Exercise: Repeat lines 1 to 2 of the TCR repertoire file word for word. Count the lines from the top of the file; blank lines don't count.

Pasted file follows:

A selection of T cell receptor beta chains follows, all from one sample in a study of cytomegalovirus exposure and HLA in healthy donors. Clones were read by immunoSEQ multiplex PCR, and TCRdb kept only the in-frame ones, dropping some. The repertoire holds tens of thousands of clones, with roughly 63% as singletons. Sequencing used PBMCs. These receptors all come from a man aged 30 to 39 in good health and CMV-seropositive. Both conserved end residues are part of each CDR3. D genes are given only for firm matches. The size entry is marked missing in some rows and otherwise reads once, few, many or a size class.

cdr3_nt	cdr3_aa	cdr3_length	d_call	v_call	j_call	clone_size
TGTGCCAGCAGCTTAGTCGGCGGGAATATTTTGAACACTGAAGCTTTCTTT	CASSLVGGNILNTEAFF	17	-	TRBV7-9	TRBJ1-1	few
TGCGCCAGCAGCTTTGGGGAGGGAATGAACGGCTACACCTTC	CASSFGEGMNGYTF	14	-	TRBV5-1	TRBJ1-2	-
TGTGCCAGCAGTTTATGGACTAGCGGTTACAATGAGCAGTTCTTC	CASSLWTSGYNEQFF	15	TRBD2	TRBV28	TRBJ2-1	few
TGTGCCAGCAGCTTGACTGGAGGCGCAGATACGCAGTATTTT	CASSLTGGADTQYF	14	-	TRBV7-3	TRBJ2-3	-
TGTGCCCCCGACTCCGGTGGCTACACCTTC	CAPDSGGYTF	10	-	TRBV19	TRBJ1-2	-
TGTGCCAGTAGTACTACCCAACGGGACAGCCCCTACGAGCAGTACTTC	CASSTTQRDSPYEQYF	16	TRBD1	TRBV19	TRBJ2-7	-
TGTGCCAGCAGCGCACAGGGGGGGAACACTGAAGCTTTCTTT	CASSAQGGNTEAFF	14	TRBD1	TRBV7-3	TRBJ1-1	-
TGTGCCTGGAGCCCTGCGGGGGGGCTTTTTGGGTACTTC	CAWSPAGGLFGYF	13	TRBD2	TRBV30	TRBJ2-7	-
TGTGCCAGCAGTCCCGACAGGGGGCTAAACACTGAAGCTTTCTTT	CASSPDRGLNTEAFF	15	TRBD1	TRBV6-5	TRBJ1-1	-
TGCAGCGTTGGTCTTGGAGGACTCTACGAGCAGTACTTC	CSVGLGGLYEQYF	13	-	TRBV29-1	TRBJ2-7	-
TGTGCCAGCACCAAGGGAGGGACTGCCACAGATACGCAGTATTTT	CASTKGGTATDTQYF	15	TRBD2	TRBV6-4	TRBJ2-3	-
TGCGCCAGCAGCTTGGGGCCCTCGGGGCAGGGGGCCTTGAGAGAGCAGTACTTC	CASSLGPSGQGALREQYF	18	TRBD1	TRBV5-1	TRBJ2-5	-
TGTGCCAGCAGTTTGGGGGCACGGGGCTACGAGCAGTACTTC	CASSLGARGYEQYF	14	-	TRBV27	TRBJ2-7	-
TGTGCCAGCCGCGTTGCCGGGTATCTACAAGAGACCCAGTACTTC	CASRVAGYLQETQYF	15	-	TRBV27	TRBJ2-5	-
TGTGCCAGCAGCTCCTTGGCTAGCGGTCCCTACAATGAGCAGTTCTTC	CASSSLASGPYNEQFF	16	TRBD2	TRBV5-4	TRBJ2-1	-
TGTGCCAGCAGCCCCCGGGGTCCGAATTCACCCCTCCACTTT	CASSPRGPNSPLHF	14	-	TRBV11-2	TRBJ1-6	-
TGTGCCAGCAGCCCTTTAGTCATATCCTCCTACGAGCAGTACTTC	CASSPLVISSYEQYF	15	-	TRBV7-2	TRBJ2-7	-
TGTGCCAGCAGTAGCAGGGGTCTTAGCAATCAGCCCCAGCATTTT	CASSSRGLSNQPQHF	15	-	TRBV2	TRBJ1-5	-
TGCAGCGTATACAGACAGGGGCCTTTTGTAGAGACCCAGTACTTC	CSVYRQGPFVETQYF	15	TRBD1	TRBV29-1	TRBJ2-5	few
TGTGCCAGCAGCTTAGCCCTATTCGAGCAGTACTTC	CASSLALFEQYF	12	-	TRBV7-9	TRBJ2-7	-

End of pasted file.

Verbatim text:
A selection of T cell receptor beta chains follows, all from one sample in a study of cytomegalovirus exposure and HLA in healthy donors. Clones were read by immunoSEQ multiplex PCR, and TCRdb kept only the in-frame ones, dropping some. The repertoire holds tens of thousands of clones, with roughly 63% as singletons. Sequencing used PBMCs. These receptors all come from a man aged 30 to 39 in good health and CMV-seropositive. Both conserved end residues are part of each CDR3. D genes are given only for firm matches. The size entry is marked missing in some rows and otherwise reads once, few, many or a size class.

cdr3_nt	cdr3_aa	cdr3_length	d_call	v_call	j_call	clone_size